Noisy shoegazers TWIN DRUGS return with their self-produced sophomore album, taking their brand of ‘maximalist’ shoegaze in a more brooding, introspective direction. “Being a prepper is normal these days,” says main-songwriter Blake Melton (guitars & vocals),concisely capturing the decay of our modern world. Hailing from Richmond, VA, the trio originally set out to combine the dreamy atmospheres of My Bloody Valentine with thepunishing riffing of Metz to create an upbeat and energetic experience of sound. However, upon being confronted with the increasing complexity of life throughout the years, the band made a decisive take a turn for the darker. We got to speak with the band about their exciting music and here's what they said:
1. How did the band form and what does the band name mean?
After the dissolution of Alex and I’s previous band, we had the idea to make something much more maximalist. Over the years we’ve definitely dialed it in quite a bit: the songwriting now spins around a conceptual theme rather than just an audio ideology. The band name lies somewhere between an inside joke and an ode to the show Twin Peaks.
2. Previous musical projects? How'd you first get into music?
Oh boy, I’ve been playing in bands since I was in the 8th grade. I actually played drums in my first band and if this reader is web-savvy they could probably dig up some footage of me destroying my kit on the stage of Alley Katz (RIP). I’m most proud of my two most recent projects so those are all I’ll mention by name: prior to Twin Drugs, Claim Culture was a polar opposite. We played some dark, brooding soundtracks for non-existent psychological thriller films. A coworker once called it “heroin music.”
My old man is an avid classic-rocker with the vinyl selection to prove it. It was pretty easy for him to sway me into this artistic outfit.
3. First concert that you ever went to?
Umm… mine was… uh… errr… Garth… Brooks. Or Chris Gaines? I don’t recall which moniker he was reflecting at that time, but it was definitely a fun show for a 6 year-old. I think the first concert that really got me into playing live music was Darkest Hour, A Life Once Lost, Himsa, and Dead To Fall here in Richmond in like 2005.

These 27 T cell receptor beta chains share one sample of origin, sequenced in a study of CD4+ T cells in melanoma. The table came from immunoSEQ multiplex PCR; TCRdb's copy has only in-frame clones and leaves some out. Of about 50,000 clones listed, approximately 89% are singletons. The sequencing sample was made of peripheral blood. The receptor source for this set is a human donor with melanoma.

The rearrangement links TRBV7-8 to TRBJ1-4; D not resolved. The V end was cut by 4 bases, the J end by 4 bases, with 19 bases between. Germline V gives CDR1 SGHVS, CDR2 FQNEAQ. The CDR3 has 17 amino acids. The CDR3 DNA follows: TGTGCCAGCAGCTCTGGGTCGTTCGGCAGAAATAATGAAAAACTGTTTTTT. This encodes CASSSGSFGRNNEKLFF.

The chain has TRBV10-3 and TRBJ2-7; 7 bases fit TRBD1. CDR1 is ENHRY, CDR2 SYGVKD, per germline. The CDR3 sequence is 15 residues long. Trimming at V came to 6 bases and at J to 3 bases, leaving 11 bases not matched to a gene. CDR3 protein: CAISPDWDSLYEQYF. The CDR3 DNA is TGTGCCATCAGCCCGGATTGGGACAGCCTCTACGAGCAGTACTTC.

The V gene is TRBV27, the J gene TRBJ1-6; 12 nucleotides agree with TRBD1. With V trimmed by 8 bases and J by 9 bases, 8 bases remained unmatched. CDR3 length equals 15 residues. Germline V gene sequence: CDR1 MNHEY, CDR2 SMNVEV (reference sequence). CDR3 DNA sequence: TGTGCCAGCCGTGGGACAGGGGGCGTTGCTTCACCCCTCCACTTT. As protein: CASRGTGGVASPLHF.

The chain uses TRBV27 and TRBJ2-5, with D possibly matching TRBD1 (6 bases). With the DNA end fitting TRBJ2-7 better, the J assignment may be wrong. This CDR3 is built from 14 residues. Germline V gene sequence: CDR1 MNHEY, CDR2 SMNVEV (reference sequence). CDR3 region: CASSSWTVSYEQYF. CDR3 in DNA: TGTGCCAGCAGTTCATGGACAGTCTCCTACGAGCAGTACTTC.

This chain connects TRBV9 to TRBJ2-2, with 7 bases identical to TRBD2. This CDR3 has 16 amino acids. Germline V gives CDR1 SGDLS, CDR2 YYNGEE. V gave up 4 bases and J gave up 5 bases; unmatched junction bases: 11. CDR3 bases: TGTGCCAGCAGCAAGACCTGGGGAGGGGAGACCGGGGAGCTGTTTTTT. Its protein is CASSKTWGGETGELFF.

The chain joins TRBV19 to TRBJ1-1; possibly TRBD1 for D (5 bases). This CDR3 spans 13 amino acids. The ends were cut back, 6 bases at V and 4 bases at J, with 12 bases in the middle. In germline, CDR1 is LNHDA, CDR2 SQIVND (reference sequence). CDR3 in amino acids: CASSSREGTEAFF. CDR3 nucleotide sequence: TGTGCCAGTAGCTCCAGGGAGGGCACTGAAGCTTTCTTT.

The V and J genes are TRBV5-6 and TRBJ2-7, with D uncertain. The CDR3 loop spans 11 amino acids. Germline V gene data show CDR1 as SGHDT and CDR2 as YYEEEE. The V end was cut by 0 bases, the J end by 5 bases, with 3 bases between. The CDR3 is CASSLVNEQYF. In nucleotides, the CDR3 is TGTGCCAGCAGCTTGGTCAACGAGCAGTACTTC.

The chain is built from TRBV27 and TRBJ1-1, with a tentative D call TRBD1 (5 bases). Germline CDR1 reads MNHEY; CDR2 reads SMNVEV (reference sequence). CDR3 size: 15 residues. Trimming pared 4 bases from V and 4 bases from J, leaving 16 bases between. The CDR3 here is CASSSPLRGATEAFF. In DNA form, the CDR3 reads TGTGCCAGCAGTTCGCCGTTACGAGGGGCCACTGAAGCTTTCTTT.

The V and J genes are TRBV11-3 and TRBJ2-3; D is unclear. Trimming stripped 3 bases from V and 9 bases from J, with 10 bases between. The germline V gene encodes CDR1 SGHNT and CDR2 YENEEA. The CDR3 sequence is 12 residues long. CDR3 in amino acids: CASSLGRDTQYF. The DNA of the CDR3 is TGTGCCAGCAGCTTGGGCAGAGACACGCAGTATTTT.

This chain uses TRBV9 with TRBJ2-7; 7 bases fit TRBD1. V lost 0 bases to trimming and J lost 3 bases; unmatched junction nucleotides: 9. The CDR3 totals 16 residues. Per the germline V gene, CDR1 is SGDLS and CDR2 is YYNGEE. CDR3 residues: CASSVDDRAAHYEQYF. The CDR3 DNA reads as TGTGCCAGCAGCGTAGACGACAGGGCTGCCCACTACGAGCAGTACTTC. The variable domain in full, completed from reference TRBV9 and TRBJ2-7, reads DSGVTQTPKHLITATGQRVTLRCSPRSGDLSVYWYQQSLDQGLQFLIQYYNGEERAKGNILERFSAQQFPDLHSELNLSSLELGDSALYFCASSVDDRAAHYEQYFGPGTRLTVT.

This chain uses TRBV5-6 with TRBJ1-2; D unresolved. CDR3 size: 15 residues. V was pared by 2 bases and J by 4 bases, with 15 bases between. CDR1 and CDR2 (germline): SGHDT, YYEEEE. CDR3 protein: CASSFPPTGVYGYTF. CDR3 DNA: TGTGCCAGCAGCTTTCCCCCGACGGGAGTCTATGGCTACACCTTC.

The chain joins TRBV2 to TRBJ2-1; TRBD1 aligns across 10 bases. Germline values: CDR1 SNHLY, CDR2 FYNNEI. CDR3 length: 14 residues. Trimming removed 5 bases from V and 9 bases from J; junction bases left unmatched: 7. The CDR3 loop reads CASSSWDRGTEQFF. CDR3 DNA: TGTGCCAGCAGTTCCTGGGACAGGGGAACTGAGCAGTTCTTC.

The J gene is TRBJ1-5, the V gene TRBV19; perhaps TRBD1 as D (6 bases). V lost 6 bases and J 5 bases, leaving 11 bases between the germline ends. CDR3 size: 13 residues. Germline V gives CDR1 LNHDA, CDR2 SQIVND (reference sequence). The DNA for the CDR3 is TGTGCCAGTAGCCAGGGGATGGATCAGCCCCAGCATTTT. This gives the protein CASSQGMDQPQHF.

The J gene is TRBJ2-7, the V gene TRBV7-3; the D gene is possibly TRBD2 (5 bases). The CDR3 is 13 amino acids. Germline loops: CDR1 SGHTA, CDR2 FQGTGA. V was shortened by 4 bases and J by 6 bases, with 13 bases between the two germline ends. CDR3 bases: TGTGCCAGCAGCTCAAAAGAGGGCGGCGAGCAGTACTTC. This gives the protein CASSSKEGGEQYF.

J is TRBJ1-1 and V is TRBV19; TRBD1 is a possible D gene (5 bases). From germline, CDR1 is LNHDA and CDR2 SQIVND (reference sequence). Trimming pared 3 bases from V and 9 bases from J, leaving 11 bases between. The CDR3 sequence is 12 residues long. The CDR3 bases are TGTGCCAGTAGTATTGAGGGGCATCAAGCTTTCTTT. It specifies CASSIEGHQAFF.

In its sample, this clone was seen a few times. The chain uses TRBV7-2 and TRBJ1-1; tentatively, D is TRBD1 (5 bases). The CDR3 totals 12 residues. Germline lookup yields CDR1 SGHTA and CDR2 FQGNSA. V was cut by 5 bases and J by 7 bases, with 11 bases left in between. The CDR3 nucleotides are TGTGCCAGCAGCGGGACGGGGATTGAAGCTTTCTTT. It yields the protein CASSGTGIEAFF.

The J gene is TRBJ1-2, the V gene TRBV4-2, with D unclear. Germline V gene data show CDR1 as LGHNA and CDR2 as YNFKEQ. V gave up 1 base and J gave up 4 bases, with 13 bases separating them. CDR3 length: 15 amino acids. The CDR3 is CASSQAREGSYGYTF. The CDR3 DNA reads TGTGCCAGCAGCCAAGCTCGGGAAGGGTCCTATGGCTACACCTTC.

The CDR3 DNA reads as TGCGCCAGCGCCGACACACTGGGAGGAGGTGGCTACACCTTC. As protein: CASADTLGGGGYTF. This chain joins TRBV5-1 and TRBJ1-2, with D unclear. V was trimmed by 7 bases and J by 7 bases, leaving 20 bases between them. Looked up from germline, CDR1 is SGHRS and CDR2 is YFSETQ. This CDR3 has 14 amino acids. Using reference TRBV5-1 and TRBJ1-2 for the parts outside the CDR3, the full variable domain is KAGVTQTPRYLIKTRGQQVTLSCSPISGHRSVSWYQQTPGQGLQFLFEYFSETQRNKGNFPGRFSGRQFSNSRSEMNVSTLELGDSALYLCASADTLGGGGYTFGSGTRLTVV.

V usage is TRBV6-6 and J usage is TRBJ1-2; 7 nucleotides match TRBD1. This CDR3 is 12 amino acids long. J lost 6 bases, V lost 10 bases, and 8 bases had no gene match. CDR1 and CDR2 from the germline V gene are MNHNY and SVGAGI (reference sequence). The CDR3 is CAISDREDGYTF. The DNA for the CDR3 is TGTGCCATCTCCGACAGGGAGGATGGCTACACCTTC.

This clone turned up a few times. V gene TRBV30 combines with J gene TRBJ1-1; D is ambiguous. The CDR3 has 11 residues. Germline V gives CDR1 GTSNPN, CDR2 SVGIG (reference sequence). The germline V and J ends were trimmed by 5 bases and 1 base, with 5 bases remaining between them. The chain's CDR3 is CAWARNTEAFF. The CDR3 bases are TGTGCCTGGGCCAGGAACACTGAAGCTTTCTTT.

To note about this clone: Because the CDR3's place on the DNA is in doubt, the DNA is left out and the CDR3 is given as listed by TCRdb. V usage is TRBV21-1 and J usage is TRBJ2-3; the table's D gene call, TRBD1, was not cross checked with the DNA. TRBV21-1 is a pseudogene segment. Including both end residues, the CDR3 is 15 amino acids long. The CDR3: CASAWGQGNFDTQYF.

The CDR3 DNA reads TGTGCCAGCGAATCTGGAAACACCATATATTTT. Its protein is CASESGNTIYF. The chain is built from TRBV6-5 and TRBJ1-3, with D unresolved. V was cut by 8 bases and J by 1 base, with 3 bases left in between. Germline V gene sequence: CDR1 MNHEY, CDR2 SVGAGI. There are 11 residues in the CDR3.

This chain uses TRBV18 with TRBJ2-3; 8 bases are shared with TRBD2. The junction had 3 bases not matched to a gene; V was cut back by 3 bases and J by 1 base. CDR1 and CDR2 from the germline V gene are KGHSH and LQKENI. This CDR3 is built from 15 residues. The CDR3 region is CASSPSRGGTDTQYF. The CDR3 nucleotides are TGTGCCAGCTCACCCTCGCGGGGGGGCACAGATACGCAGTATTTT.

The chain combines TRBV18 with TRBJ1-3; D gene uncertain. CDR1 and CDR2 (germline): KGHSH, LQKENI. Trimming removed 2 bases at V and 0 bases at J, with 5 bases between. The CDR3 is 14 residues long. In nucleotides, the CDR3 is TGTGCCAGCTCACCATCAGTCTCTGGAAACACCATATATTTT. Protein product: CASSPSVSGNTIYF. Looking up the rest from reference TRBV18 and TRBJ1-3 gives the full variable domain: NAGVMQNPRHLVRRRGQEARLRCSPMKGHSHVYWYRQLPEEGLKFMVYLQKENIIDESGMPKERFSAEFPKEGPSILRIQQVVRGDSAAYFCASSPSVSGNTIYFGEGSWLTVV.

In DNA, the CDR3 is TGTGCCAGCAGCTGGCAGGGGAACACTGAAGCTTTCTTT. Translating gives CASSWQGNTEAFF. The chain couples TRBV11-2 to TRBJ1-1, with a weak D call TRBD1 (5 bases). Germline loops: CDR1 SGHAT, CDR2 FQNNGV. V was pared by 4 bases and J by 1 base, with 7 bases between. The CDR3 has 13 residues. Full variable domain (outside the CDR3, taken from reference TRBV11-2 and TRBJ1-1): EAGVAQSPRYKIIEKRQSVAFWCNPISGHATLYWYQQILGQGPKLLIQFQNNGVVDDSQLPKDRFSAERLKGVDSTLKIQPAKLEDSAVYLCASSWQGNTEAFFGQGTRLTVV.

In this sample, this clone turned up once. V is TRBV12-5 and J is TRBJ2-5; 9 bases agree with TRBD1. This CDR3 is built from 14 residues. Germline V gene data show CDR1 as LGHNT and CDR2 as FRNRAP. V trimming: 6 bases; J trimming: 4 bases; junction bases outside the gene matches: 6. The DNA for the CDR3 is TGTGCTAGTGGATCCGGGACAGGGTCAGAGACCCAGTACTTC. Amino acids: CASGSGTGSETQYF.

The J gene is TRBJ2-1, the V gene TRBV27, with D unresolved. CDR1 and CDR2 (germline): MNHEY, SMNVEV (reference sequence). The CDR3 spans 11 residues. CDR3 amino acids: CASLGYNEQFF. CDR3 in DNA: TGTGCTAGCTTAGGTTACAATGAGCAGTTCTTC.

4. What's your writing process like?
It varies, but typically I’ll have something pop into my head and somehow commit it to memory so that it can be transcribed into actual audio when I’m able to sit down with my guitar. Usually vocals come last, unless there’s a particular melody that has writhed its way into my brain.
5. What other artists or songs inspire your music?
Aside from the typical shoegaze standbys, we’re all heavily influenced by a lot of ambient, noise, math-rock, hip-hop, and electronic music. I think we wear our hearts on our sleeves in terms of our more obvious influences, but I wanted to highlight some of the lesser-obvious choices in this playlist. I think a vast majority of Twin Drugs’ inspiration comes from the zeitgeist of the 90’s, but especially more recently we’ve been afflicted by the modern vibes of frustration, understanding, and beauty. This playlist really reels in those motions.
6. What's the live experience like and your philosophy on playing live? Do you think the music live should be identical to the recorded version or should it be it's own thing?
I think there should be a unique partnership between the live show and a recorded release, where both assist in making the other interesting. For example, if I hear a 35-minute set of some of the worst tones and boring energy, I have zero interest in hearing what that sounded like on record. But if I’m reeled in by energy and sound, I’m more prone to see how that translated into a studio-quality set of songs. The same applies in reverse, if the record doesn’t draw me in then I have very little faith the live show will either. That’s always been my philosophy, who wants to live in a room with blank walls?
7. Has the band toured? What has the touring experience been, best shows? Worst shows?
We’ve toured the east coast quite a bit, I think our shows in Boston and Providence with Lesser Glow in 2019 have been our absolutely favorite shows. New England seems to have the most responsive and committed musician’s and fans and makes for insanely solid shows! We’re definitely looking to play extensively following this upcoming record.
Our worst shows are any that we just play to the other bands.
8. What's up next for the band?
We are already (collar tugging) about halfway into writing our second full-length right now. We are booking some upcoming shows in support of the new LP so keep an eye out for that!